The introduction of effective and uniform checks should also make it possible to deal with situations of unfair competition in which ultimately the businesses which respect the rules and act honestly and transparently are at a disadvantage compared to those which disregard their legal obligations, circumventing them or deliberately infringing them.


Both for reasons of protecting public health and the environment, and for reasons of maintaining healthy competition in the sector and tackling Mafia-like practices, better organisation of check plans is desirable. Nevertheless, it should be borne in mind that taking additional practical measures inevitably generates costs and requires the Member States to define public spending priorities.

2.   Background


Eight years after its implementation, the Commission wishes to improve the operative part of Regulation No 1013/2006 by drawing conclusions from the experience acquired. It wishes to make amendments aimed at, on the one hand, simplifying procedures and, on the other, making controls more effective in order to prevent illegal shipments of hazardous waste in particular.


The regulation's aim was to incorporate OECD rules and provisions from the Basel convention on waste shipments into Community law, to address the difficulties of implementing the 1993 regulation, to promote harmonisation of rules at international level on cross-border waste shipments and to simplify and clarify the text.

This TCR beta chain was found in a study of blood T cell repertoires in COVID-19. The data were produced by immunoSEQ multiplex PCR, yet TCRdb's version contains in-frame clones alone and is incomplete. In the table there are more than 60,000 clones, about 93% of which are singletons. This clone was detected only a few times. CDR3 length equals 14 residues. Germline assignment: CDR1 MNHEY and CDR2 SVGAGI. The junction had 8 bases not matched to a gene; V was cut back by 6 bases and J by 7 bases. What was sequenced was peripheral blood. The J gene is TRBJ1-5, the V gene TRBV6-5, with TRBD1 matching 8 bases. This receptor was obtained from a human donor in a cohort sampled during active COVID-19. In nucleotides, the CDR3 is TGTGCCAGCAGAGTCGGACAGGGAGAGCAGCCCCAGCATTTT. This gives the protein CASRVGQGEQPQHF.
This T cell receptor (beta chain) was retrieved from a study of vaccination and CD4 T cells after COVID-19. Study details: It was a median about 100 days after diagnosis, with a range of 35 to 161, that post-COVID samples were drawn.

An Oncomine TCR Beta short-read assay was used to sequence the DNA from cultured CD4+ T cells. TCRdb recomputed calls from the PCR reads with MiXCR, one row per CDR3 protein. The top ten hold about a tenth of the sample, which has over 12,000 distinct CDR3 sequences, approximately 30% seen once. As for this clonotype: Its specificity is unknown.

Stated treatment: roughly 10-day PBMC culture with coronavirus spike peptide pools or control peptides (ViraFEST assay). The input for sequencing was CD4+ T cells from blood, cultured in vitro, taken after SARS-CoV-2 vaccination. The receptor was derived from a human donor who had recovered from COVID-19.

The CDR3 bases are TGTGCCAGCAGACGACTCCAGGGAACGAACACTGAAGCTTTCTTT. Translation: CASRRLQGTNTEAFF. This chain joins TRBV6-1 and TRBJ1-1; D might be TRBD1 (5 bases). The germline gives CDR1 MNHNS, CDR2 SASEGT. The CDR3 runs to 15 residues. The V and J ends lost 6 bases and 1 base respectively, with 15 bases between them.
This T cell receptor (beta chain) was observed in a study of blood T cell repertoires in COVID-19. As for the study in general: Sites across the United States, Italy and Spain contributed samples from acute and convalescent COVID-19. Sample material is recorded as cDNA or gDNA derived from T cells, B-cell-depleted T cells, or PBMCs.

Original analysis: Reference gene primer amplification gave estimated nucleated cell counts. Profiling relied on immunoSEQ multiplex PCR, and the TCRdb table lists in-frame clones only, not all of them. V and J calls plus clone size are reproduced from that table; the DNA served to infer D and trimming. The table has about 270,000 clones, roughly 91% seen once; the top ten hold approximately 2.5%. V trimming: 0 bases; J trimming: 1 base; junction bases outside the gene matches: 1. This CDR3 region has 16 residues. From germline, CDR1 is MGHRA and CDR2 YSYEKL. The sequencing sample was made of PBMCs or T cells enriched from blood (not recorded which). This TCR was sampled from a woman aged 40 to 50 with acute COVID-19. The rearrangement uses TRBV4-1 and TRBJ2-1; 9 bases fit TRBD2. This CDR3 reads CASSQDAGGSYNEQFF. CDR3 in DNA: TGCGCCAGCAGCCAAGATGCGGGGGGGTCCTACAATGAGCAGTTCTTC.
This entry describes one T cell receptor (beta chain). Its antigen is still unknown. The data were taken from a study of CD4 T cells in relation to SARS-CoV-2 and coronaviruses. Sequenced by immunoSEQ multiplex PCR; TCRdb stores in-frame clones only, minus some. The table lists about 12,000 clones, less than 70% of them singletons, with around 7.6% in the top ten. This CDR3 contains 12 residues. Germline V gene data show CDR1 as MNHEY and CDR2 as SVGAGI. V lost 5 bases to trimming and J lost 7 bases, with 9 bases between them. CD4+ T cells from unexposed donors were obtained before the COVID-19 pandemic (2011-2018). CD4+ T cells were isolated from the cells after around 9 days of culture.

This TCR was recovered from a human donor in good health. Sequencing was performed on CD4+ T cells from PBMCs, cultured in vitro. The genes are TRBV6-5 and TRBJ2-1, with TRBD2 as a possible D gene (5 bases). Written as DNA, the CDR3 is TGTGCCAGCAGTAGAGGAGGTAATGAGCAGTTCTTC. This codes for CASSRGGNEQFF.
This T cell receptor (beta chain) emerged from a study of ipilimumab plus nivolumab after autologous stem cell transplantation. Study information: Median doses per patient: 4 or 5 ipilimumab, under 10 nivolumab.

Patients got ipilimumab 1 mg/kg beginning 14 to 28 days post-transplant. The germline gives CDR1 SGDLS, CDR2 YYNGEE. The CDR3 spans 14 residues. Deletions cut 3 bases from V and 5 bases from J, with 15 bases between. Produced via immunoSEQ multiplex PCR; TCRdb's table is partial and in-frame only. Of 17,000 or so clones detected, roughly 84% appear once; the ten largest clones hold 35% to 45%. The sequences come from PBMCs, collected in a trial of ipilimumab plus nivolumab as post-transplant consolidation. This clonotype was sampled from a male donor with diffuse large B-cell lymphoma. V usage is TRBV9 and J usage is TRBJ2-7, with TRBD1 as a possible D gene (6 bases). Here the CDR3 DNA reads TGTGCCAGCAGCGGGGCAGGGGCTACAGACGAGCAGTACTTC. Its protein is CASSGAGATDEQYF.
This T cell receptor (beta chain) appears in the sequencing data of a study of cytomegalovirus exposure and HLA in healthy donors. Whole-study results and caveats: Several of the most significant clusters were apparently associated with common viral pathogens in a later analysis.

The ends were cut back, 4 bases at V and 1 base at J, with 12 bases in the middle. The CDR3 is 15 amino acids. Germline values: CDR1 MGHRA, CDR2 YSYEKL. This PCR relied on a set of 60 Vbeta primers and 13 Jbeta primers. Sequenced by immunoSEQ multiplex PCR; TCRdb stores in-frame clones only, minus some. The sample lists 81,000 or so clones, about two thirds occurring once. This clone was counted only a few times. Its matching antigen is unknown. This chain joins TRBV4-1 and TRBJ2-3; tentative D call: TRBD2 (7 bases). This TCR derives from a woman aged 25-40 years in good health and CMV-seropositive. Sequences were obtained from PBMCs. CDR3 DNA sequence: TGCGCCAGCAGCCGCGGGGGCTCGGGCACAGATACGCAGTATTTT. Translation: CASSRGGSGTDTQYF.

While the question of conformity of European legislation with international conventions has been settled, improvements still need to be made with regard to inspections, with priority given to hazardous waste and waste which is illegally sent for dumping or treated in a sub-standard way. In practice, it is question of ensuring that checks are targeted more effectively at the most problematic waste.


It should be pointed out that within the EU, all shipments of waste for recovery will be entitled to free movement. For non-hazardous waste, such shipments are not subject to any prior notification and only have to fulfil general information provisions. Shipments of hazardous waste for recovery and shipments of waste for disposal are subject to prior written notification and consent.